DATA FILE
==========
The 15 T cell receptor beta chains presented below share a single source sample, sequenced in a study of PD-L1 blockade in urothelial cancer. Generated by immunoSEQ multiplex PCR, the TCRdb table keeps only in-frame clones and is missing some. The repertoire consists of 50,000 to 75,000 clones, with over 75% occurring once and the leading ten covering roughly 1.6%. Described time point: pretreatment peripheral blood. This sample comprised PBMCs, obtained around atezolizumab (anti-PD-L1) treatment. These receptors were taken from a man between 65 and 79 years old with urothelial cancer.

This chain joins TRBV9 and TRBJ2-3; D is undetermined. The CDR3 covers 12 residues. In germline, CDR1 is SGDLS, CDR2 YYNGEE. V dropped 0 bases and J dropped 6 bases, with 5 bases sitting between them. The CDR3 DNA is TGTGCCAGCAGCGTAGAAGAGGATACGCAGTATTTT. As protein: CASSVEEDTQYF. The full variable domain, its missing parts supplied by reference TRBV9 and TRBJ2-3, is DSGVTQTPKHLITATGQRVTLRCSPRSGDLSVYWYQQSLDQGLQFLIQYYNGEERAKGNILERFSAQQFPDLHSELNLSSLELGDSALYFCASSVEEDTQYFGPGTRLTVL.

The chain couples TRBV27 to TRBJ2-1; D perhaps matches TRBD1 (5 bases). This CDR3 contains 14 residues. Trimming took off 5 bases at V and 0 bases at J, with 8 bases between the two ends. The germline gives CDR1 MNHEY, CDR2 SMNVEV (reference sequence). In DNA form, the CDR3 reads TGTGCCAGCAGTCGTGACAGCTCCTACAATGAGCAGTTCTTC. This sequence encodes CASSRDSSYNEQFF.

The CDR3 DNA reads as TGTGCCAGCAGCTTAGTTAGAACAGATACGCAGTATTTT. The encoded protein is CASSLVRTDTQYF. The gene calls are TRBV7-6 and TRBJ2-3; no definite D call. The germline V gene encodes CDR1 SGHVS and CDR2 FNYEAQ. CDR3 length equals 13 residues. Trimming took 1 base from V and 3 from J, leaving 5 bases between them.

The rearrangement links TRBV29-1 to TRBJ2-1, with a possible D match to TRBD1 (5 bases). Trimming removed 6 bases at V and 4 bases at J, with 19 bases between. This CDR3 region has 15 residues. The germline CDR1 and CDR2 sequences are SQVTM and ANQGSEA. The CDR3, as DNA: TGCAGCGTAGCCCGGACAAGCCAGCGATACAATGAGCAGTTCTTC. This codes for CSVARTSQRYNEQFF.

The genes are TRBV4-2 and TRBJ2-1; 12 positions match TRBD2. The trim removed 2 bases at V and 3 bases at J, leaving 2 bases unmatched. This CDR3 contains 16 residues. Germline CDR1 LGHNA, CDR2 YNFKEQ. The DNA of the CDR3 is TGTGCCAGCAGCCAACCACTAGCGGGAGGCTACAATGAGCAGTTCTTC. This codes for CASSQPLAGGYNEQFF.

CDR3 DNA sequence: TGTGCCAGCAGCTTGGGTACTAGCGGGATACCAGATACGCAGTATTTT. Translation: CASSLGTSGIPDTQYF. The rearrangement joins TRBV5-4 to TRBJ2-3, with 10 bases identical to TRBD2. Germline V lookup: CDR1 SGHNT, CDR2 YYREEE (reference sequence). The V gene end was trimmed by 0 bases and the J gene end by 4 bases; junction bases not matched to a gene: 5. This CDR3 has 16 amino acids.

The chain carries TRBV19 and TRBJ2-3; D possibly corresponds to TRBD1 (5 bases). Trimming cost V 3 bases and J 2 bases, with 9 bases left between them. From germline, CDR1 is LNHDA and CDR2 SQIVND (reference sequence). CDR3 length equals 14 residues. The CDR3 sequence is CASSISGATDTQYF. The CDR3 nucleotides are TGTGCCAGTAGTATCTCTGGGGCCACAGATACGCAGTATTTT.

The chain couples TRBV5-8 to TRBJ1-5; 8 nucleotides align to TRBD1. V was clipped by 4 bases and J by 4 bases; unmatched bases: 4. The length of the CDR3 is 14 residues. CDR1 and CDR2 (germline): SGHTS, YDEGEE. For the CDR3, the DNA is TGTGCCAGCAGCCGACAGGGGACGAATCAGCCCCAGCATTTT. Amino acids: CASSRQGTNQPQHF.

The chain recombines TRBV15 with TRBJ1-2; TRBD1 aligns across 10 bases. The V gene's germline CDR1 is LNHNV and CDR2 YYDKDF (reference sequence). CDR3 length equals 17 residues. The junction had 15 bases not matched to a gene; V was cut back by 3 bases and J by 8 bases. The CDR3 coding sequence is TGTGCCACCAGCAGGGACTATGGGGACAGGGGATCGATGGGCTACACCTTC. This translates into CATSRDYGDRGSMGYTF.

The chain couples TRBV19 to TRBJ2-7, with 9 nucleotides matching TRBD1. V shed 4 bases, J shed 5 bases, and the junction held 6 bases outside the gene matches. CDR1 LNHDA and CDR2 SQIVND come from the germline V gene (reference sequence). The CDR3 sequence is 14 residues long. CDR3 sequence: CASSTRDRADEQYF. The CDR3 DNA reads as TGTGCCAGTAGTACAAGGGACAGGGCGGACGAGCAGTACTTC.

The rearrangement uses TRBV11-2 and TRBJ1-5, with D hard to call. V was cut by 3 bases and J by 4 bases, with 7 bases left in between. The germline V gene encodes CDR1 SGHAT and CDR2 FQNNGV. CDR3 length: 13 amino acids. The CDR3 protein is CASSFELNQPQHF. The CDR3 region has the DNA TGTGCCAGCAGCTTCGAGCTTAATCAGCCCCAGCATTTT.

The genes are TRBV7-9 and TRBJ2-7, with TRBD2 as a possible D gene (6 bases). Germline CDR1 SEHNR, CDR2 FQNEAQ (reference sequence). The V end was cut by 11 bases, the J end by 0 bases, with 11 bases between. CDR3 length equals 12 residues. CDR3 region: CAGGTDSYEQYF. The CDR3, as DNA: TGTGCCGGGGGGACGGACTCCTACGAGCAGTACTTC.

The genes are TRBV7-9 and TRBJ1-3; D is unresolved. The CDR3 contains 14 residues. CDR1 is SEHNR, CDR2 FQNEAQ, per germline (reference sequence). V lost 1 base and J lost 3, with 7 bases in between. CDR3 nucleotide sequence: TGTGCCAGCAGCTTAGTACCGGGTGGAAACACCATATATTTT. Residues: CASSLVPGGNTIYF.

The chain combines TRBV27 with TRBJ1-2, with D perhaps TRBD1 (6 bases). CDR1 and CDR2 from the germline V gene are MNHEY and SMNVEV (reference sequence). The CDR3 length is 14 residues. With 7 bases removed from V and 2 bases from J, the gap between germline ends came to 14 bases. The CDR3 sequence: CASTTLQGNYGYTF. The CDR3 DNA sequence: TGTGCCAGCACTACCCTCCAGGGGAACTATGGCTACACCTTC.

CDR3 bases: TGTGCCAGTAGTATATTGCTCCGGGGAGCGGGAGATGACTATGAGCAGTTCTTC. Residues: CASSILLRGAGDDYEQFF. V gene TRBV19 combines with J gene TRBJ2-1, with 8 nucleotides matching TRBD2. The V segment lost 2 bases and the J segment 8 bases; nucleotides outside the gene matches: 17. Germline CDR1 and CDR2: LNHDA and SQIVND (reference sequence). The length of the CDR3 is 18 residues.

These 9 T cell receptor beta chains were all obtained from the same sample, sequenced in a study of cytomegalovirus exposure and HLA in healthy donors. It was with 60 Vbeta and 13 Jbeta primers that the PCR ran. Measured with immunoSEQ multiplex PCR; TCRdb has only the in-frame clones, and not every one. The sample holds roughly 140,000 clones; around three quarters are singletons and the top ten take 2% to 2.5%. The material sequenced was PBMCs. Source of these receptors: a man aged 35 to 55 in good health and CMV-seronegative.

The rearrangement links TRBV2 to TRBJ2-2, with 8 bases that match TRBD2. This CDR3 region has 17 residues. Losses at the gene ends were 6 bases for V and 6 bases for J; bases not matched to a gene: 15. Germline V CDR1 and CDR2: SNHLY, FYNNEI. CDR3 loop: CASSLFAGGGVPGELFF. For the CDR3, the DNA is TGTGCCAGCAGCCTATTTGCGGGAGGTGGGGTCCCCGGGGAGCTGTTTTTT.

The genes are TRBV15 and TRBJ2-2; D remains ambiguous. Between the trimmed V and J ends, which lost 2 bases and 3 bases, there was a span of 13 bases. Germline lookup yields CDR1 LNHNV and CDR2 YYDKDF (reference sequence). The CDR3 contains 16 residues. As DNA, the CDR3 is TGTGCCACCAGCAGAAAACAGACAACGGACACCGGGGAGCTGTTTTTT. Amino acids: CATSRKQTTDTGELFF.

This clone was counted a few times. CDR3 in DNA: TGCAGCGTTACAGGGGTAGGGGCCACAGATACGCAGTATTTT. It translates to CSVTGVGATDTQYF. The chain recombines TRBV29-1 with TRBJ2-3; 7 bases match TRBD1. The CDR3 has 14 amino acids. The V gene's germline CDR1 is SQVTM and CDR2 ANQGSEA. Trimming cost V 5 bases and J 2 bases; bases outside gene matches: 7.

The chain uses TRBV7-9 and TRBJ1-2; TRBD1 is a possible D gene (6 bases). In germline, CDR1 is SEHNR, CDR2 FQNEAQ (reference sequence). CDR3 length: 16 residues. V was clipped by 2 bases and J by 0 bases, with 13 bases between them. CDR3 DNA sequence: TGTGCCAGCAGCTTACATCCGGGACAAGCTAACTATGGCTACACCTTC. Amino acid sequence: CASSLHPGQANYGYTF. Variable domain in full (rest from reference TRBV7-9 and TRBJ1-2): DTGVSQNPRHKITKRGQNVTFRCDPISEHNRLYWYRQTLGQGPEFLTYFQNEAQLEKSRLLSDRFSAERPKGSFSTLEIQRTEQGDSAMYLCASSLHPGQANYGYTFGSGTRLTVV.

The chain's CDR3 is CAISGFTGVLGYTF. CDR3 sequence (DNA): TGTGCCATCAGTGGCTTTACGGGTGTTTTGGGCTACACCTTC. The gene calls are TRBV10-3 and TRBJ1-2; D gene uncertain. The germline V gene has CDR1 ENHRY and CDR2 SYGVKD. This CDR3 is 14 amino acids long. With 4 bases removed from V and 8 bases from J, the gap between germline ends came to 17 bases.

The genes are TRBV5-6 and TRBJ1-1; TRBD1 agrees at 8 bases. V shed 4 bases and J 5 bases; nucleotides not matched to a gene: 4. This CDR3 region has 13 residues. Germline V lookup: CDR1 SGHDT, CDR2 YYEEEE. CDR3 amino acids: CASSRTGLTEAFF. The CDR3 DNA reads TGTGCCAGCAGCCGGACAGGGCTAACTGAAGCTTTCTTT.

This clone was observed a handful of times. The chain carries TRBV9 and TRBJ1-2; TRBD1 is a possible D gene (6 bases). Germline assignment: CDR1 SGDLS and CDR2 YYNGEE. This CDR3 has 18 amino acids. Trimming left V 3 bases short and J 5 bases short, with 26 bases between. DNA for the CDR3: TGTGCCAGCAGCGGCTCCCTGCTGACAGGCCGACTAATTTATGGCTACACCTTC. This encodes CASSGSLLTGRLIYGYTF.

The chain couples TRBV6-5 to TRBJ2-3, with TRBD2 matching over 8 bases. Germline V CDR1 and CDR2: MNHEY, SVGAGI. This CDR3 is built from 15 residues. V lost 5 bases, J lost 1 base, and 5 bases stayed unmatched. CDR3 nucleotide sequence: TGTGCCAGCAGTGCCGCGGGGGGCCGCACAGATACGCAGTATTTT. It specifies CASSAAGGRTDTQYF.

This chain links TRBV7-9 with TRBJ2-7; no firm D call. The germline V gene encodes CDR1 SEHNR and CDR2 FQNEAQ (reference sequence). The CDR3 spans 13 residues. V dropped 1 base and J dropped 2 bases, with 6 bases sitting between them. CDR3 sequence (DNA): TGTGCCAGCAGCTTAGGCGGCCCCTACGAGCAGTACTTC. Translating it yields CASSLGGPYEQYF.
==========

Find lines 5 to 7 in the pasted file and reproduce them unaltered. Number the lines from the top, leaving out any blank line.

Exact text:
The rearrangement links TRBV29-1 to TRBJ2-1, with a possible D match to TRBD1 (5 bases). Trimming removed 6 bases at V and 4 bases at J, with 19 bases between. This CDR3 region has 15 residues. The germline CDR1 and CDR2 sequences are SQVTM and ANQGSEA. The CDR3, as DNA: TGCAGCGTAGCCCGGACAAGCCAGCGATACAATGAGCAGTTCTTC. This codes for CSVARTSQRYNEQFF.

The genes are TRBV4-2 and TRBJ2-1; 12 positions match TRBD2. The trim removed 2 bases at V and 3 bases at J, leaving 2 bases unmatched. This CDR3 contains 16 residues. Germline CDR1 LGHNA, CDR2 YNFKEQ. The DNA of the CDR3 is TGTGCCAGCAGCCAACCACTAGCGGGAGGCTACAATGAGCAGTTCTTC. This codes for CASSQPLAGGYNEQFF.

CDR3 DNA sequence: TGTGCCAGCAGCTTGGGTACTAGCGGGATACCAGATACGCAGTATTTT. Translation: CASSLGTSGIPDTQYF. The rearrangement joins TRBV5-4 to TRBJ2-3, with 10 bases identical to TRBD2. Germline V lookup: CDR1 SGHNT, CDR2 YYREEE (reference sequence). The V gene end was trimmed by 0 bases and the J gene end by 4 bases; junction bases not matched to a gene: 5. This CDR3 has 16 amino acids.